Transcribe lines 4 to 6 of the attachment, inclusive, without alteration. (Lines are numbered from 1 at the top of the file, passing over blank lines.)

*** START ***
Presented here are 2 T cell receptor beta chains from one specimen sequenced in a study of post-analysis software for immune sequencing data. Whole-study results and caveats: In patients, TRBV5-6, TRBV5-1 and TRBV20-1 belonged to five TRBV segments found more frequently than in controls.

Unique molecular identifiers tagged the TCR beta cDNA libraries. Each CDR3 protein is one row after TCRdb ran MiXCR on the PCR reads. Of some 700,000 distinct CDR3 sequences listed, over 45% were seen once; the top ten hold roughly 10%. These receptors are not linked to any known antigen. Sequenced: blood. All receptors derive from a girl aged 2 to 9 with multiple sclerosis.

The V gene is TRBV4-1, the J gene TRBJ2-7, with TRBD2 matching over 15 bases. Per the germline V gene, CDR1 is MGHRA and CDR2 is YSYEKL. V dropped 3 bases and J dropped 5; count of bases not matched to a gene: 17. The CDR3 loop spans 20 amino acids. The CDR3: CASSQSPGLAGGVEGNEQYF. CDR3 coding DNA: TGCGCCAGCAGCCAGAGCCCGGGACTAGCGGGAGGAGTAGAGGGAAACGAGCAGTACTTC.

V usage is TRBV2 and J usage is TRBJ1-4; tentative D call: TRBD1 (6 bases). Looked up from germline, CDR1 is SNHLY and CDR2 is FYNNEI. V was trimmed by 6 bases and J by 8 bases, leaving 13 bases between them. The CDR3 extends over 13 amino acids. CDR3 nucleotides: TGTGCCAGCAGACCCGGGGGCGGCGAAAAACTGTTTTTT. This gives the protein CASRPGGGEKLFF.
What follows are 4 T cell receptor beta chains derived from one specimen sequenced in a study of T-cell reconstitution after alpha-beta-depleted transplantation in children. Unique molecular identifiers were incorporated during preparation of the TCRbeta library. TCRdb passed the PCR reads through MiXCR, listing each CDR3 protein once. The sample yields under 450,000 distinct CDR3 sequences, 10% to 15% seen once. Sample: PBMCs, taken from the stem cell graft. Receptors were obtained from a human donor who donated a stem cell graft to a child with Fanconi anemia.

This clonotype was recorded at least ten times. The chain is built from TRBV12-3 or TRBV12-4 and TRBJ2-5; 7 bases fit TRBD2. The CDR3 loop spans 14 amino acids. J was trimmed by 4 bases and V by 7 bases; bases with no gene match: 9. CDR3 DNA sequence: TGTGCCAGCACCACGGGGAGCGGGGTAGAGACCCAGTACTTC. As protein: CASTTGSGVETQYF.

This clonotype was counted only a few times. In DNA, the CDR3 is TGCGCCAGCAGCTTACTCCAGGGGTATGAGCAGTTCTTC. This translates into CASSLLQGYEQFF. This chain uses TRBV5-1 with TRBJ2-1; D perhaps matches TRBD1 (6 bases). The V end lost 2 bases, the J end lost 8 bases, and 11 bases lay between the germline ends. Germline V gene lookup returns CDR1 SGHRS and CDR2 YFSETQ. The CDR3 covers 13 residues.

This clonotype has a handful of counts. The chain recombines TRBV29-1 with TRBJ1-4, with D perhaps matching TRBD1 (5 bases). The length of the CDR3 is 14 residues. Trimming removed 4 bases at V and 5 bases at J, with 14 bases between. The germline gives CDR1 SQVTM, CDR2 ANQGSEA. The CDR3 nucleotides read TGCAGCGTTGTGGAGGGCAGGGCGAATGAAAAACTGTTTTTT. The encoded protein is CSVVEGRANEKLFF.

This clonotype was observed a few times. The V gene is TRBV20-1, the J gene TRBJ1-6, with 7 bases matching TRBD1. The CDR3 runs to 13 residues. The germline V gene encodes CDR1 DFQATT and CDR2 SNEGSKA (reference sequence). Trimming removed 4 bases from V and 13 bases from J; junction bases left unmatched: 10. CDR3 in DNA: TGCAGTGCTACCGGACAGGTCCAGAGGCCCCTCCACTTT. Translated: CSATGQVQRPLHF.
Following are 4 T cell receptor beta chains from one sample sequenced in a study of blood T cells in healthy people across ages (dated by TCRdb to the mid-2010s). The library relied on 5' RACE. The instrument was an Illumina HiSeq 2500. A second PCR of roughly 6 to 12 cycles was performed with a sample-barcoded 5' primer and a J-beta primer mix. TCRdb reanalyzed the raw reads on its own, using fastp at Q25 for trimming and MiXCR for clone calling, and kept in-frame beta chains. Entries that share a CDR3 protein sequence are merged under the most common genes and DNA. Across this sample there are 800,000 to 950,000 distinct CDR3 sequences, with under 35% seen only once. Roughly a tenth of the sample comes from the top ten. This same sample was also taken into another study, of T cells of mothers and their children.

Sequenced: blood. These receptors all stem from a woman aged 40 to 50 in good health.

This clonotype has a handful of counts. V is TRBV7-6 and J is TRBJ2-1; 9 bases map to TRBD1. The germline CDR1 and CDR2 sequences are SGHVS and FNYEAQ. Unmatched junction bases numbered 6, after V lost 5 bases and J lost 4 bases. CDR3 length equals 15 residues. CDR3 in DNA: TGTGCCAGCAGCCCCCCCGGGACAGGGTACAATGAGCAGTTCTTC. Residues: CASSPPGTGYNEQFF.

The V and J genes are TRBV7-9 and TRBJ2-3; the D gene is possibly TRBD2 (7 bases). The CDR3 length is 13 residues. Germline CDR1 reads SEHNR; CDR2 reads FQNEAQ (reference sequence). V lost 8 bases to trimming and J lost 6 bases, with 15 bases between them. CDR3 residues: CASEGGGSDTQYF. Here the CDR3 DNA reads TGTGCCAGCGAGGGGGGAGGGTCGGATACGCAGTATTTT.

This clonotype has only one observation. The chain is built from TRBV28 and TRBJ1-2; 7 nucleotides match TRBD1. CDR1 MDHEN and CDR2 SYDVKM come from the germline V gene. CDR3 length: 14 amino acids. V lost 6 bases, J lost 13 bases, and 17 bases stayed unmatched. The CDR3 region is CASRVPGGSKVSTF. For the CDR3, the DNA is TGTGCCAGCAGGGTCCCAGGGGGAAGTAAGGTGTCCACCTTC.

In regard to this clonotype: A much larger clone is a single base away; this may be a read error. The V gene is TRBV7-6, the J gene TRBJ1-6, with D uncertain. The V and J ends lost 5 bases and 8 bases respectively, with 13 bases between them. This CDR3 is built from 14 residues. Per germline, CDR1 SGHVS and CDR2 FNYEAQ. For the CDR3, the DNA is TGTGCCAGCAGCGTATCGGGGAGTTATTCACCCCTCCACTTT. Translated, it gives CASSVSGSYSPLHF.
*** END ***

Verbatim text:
V usage is TRBV2 and J usage is TRBJ1-4; tentative D call: TRBD1 (6 bases). Looked up from germline, CDR1 is SNHLY and CDR2 is FYNNEI. V was trimmed by 6 bases and J by 8 bases, leaving 13 bases between them. The CDR3 extends over 13 amino acids. CDR3 nucleotides: TGTGCCAGCAGACCCGGGGGCGGCGAAAAACTGTTTTTT. This gives the protein CASRPGGGEKLFF.
What follows are 4 T cell receptor beta chains derived from one specimen sequenced in a study of T-cell reconstitution after alpha-beta-depleted transplantation in children. Unique molecular identifiers were incorporated during preparation of the TCRbeta library. TCRdb passed the PCR reads through MiXCR, listing each CDR3 protein once. The sample yields under 450,000 distinct CDR3 sequences, 10% to 15% seen once. Sample: PBMCs, taken from the stem cell graft. Receptors were obtained from a human donor who donated a stem cell graft to a child with Fanconi anemia.

This clonotype was recorded at least ten times. The chain is built from TRBV12-3 or TRBV12-4 and TRBJ2-5; 7 bases fit TRBD2. The CDR3 loop spans 14 amino acids. J was trimmed by 4 bases and V by 7 bases; bases with no gene match: 9. CDR3 DNA sequence: TGTGCCAGCACCACGGGGAGCGGGGTAGAGACCCAGTACTTC. As protein: CASTTGSGVETQYF.